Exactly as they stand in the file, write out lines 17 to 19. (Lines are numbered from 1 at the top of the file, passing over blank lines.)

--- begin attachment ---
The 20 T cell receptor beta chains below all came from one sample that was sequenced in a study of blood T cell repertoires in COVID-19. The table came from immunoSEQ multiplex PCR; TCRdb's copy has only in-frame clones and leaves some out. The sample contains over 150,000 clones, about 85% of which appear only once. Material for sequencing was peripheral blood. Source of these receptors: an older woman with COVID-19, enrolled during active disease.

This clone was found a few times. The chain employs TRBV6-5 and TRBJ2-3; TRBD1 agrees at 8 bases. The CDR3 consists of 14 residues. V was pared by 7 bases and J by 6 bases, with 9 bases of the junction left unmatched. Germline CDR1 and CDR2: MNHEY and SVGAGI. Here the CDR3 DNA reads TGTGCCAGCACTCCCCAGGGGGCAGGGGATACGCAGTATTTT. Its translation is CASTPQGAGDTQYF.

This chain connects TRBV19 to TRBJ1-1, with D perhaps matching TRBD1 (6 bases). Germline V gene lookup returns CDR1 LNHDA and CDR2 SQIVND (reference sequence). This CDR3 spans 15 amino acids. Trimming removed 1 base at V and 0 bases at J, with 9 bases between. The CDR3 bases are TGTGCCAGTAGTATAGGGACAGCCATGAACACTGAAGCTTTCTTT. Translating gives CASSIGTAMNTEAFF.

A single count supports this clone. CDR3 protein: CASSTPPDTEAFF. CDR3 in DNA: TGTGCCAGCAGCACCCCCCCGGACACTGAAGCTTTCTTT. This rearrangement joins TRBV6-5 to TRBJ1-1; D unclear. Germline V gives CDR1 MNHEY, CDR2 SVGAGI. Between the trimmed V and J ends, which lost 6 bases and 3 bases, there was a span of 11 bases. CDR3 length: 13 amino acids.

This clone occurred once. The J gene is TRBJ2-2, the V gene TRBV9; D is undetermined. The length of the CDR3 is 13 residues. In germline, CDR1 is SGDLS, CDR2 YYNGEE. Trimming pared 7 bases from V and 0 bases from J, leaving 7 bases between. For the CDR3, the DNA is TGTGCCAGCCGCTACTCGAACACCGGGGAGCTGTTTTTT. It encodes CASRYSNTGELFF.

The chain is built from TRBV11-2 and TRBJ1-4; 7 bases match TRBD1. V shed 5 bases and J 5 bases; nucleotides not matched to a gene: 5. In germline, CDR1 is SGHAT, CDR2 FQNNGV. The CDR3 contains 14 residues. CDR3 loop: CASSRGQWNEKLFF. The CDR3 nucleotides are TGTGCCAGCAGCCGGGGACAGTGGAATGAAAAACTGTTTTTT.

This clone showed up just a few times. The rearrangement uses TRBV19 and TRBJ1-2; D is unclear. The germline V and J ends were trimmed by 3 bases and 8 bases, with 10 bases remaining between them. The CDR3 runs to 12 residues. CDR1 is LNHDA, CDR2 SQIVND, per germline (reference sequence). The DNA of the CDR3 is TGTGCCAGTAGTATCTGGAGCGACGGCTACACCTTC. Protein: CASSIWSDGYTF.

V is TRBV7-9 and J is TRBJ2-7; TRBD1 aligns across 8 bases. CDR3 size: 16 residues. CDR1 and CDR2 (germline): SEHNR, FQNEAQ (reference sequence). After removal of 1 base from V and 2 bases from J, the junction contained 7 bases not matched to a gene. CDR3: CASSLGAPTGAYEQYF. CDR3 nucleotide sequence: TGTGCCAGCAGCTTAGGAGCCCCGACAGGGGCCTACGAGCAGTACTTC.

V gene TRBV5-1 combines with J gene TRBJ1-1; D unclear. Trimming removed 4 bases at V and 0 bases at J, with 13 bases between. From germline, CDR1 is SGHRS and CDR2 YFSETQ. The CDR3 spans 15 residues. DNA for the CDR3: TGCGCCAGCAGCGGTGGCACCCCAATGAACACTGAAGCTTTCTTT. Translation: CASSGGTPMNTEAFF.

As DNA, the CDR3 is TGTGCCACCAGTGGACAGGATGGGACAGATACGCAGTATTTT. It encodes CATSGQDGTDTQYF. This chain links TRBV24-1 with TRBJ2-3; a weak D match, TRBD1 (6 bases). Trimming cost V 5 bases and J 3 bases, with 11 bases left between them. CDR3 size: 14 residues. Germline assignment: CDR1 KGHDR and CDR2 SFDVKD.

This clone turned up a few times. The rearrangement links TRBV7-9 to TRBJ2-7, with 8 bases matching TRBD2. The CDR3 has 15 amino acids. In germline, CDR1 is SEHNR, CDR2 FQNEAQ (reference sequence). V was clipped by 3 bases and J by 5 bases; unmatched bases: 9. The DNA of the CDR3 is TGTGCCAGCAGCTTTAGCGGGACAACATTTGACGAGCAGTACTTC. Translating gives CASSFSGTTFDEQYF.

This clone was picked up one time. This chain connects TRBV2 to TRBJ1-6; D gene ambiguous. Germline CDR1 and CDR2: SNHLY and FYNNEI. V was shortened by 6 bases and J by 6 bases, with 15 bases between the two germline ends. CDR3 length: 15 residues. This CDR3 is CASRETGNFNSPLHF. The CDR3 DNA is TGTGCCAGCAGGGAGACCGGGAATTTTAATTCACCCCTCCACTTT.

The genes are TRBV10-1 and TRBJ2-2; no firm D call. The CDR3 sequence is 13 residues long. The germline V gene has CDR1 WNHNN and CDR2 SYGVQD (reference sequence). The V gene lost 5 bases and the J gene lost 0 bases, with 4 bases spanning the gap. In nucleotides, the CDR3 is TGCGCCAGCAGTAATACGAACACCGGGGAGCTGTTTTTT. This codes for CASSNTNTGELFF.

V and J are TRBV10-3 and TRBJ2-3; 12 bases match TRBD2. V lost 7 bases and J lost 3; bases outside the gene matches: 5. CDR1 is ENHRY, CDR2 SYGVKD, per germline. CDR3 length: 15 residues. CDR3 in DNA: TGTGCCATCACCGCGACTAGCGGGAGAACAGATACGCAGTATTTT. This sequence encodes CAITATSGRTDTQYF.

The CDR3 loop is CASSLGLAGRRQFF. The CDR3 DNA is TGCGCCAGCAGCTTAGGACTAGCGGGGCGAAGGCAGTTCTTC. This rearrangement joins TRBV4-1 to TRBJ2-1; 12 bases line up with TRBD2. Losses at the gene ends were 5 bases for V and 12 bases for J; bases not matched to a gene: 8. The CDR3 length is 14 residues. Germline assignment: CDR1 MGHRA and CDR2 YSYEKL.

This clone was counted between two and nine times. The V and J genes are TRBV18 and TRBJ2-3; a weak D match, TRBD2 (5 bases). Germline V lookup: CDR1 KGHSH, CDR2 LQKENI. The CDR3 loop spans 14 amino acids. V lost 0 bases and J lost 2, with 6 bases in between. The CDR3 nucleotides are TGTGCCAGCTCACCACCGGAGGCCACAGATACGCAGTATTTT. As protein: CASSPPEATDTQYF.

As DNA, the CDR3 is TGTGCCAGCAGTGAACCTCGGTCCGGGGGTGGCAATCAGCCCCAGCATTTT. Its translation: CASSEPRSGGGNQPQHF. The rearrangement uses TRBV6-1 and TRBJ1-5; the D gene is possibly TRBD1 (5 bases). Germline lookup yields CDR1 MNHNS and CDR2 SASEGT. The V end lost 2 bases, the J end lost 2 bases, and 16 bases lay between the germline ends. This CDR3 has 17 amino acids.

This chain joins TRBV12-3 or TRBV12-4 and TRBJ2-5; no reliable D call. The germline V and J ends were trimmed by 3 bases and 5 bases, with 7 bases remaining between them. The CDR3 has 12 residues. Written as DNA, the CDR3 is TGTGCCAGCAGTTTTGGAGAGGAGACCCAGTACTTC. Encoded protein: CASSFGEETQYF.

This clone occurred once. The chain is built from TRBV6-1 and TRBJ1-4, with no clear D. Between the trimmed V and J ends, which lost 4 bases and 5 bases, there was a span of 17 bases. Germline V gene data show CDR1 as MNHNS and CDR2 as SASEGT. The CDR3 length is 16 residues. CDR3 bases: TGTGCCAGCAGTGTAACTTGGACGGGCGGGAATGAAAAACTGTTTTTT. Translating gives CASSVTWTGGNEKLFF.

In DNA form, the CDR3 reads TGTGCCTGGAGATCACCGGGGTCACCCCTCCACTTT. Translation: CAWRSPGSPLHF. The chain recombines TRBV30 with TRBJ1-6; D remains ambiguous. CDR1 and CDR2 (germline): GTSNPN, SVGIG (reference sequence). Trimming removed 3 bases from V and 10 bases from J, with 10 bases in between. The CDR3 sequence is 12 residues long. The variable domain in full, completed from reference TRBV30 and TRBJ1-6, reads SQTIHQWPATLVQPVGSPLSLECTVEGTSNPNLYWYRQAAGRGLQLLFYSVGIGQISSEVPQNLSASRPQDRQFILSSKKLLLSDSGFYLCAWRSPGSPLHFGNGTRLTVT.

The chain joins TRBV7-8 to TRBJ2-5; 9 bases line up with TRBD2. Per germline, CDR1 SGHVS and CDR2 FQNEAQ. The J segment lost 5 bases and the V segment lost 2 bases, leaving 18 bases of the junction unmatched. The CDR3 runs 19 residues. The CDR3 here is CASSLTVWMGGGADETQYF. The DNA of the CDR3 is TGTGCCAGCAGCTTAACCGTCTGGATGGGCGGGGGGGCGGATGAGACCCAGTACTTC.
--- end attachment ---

As DNA, the CDR3 is TGTGCCAGCAGTGAACCTCGGTCCGGGGGTGGCAATCAGCCCCAGCATTTT. Its translation: CASSEPRSGGGNQPQHF. The rearrangement uses TRBV6-1 and TRBJ1-5; the D gene is possibly TRBD1 (5 bases). Germline lookup yields CDR1 MNHNS and CDR2 SASEGT. The V end lost 2 bases, the J end lost 2 bases, and 16 bases lay between the germline ends. This CDR3 has 17 amino acids.

This chain joins TRBV12-3 or TRBV12-4 and TRBJ2-5; no reliable D call. The germline V and J ends were trimmed by 3 bases and 5 bases, with 7 bases remaining between them. The CDR3 has 12 residues. Written as DNA, the CDR3 is TGTGCCAGCAGTTTTGGAGAGGAGACCCAGTACTTC. Encoded protein: CASSFGEETQYF.

This clone occurred once. The chain is built from TRBV6-1 and TRBJ1-4, with no clear D. Between the trimmed V and J ends, which lost 4 bases and 5 bases, there was a span of 17 bases. Germline V gene data show CDR1 as MNHNS and CDR2 as SASEGT. The CDR3 length is 16 residues. CDR3 bases: TGTGCCAGCAGTGTAACTTGGACGGGCGGGAATGAAAAACTGTTTTTT. Translating gives CASSVTWTGGNEKLFF.